Walk-off homer boosts softball
It was only fitting that after an up and down season full of disappointment that the last game of the season would end in heartbreak.
For about six innings, that was the case.
The Hawkeyes had managed only 9 hits through those first six frames but only 1 run to show for it.
Frustration was brewing, and head coach Marla Looper had argued several calls with the umpire.
As it had seemed all season, things were just not going the Hawkeyes’ way, and Looper would have to wait another game for win No. 100.
Then, the bottom of the seventh inning rolled around.
Ohio State had gone out in order in the top of the inning, and the Hawkeyes were up to bat. The first hitter, sophomore Whitney Repole, smacked a double into center field, and the Pearl Field crowd began to buzz.
The next batter up, senior Kayla Massey, worked the count and seemed as though she would have a decent chance of getting on base.
“A million thoughts were going through my mind, but I wanted to finish strong in my last game,” Massey said. “I think I hit decent during the game, and I felt pretty good about how I did.”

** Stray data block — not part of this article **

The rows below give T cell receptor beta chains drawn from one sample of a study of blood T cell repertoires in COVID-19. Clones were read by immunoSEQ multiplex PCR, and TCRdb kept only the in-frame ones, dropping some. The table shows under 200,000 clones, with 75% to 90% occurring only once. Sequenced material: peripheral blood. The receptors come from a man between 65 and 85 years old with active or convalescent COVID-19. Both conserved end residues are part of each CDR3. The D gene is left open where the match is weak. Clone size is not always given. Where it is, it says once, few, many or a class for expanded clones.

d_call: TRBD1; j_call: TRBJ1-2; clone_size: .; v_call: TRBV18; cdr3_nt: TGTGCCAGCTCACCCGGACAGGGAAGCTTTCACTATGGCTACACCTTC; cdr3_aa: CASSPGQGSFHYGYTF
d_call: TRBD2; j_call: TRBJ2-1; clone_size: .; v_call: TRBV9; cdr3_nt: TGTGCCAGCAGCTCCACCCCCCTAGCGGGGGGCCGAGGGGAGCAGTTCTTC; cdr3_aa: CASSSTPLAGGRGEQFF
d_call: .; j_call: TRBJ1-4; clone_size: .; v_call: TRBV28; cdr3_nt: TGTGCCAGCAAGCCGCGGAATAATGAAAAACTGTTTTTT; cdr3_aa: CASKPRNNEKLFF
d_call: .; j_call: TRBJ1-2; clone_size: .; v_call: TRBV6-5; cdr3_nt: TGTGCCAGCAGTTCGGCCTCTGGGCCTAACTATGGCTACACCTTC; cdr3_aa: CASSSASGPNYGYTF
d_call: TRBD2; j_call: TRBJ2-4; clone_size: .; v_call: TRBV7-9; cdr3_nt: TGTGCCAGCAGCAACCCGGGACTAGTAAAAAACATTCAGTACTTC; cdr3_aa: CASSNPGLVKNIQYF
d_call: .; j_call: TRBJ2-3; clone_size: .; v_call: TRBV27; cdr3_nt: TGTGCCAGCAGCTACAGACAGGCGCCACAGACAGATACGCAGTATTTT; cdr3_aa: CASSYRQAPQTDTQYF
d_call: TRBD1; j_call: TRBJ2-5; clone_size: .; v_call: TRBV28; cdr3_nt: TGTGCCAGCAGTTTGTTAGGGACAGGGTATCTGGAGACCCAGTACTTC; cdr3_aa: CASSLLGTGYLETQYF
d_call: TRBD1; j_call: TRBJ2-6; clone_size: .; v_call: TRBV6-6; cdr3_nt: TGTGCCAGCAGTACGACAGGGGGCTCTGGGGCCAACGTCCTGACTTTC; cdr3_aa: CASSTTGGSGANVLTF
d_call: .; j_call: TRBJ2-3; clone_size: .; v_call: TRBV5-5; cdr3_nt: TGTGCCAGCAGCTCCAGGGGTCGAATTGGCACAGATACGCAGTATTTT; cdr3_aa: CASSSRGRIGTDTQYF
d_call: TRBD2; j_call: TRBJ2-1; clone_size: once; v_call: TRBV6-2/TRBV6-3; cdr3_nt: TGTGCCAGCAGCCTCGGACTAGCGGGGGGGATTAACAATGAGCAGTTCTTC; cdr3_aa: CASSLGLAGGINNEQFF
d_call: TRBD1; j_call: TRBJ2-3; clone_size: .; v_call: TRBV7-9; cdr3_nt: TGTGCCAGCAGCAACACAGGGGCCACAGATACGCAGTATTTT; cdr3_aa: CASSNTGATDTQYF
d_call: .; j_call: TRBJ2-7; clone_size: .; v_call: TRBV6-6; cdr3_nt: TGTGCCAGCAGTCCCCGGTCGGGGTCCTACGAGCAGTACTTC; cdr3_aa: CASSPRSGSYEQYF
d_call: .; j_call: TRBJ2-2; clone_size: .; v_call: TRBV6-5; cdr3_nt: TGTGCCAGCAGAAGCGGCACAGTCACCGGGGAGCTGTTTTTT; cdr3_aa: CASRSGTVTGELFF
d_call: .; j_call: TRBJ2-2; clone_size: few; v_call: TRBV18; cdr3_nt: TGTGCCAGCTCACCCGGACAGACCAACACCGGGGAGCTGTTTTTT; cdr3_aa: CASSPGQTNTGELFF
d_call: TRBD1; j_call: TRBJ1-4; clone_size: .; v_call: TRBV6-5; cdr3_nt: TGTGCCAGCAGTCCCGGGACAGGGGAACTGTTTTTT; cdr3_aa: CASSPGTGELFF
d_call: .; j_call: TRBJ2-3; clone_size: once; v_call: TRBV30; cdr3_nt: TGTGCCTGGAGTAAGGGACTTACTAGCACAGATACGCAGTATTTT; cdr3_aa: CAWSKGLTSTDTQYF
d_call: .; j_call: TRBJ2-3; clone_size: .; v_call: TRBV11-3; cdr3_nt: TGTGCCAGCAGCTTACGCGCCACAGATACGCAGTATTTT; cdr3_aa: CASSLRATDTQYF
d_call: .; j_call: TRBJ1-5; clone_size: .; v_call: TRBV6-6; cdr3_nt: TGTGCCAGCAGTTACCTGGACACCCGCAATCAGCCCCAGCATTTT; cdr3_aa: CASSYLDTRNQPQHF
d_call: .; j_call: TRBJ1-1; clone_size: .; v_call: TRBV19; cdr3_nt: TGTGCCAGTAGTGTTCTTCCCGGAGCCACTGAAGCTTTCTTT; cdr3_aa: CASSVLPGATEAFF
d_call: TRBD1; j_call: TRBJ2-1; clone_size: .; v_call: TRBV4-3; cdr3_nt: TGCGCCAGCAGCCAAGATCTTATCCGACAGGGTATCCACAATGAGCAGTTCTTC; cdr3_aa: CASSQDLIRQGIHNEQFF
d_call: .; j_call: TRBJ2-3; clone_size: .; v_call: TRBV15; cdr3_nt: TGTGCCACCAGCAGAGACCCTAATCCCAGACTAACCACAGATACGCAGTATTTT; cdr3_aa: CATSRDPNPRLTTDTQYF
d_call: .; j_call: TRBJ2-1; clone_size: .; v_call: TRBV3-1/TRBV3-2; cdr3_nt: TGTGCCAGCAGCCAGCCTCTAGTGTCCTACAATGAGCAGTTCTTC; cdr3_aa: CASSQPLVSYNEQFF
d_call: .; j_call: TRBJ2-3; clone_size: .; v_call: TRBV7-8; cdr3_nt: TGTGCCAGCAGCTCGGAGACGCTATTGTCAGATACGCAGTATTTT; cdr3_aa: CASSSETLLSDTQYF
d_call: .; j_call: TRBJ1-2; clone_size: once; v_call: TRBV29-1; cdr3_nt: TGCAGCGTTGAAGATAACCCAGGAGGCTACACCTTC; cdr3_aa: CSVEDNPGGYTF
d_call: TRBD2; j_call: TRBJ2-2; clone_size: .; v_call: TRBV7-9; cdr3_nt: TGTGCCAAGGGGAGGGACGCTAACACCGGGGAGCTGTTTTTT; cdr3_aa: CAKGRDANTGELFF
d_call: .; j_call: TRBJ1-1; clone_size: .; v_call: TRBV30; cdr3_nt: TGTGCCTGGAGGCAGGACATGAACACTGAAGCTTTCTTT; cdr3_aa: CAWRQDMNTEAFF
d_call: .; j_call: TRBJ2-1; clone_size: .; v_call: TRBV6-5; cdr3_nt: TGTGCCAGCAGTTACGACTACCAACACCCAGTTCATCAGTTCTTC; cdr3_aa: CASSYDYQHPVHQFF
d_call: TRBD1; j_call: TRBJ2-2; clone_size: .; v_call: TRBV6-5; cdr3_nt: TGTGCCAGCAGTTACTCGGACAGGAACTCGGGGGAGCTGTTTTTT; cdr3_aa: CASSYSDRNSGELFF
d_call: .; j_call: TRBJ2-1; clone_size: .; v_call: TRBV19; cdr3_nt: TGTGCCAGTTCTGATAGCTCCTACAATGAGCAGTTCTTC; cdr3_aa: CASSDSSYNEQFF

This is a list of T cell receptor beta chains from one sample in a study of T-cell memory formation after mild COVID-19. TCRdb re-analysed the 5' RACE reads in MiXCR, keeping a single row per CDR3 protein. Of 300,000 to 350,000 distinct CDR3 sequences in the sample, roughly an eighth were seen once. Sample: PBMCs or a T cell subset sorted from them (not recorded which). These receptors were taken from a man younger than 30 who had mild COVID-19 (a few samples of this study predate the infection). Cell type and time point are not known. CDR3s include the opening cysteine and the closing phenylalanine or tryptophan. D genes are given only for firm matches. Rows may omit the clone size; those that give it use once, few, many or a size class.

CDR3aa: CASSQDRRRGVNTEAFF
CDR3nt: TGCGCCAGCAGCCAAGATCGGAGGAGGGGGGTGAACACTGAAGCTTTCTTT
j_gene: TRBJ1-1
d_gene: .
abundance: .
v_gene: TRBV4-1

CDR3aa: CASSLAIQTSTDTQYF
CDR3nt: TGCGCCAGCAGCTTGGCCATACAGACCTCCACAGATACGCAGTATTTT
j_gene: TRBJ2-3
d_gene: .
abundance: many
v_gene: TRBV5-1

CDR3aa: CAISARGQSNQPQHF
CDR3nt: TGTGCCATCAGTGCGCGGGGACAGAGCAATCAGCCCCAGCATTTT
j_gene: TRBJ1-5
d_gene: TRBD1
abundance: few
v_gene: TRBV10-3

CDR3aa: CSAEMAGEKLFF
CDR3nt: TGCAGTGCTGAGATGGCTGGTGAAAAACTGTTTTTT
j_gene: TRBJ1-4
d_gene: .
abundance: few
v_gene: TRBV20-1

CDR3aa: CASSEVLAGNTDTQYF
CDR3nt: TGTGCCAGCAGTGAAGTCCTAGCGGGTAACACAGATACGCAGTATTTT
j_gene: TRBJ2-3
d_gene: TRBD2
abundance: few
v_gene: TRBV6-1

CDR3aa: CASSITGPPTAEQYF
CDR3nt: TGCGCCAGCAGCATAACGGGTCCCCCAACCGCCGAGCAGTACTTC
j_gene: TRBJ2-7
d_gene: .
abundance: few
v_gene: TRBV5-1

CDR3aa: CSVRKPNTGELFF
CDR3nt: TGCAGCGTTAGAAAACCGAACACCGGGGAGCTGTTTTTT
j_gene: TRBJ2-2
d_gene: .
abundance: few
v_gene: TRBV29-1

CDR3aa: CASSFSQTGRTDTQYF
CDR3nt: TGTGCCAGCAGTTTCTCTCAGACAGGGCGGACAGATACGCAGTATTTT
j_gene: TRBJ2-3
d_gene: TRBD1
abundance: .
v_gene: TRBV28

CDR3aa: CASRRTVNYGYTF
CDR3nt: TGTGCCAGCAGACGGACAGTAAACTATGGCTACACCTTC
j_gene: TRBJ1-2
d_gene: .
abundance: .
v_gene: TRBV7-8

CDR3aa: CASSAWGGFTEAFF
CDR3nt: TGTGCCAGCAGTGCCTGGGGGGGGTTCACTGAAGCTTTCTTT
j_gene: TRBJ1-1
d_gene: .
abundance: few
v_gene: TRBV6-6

She struck out, and Iowa only had two outs to work with.
That left the batter with the worst average on the team, freshman Alyssa Navarro, to save the day. Looper decided to let Navarro swing at the first pitch and after a called strike, the coach signaled to bunt in hopes of advancing Repole to third.
“You can score a lot more ways with a runner on third than you can second; if we can get her to third, even a little bleeder would score a run if we could get Whitney safe at third,” Looper said. “I hesitated and gave her a pitch to see if she could drive it in.”
Looper’s gamble worked and just as Navarro was out at first, Repole stepped on third base.
Erin Erickson walked up to the plate. Hitting at just .218 clip on the season, the prospect of victory danced through her thoughts as she struggled to stay cool and composed.
“I literally told myself as I walked up to put the ball in play, and I really got into a good count, Erickson said. “The pitcher was kind of struggling, and I knew she was going to probably put something over the plate, and it felt good, and I swung.”
As she made contact, the ball lazily headed skyward to left field. As the ball rose higher and toward the wall, the crowd rose in a single motion, desperate to see the 3-2 win that they wanted.
“It was the perfect way to send out seniors out, and I think time and time again, we’ve actually had a couple close games where we have come back in the end — a lot of late-inning bursts,” Erickson said.
“This time, it really worked for us.”
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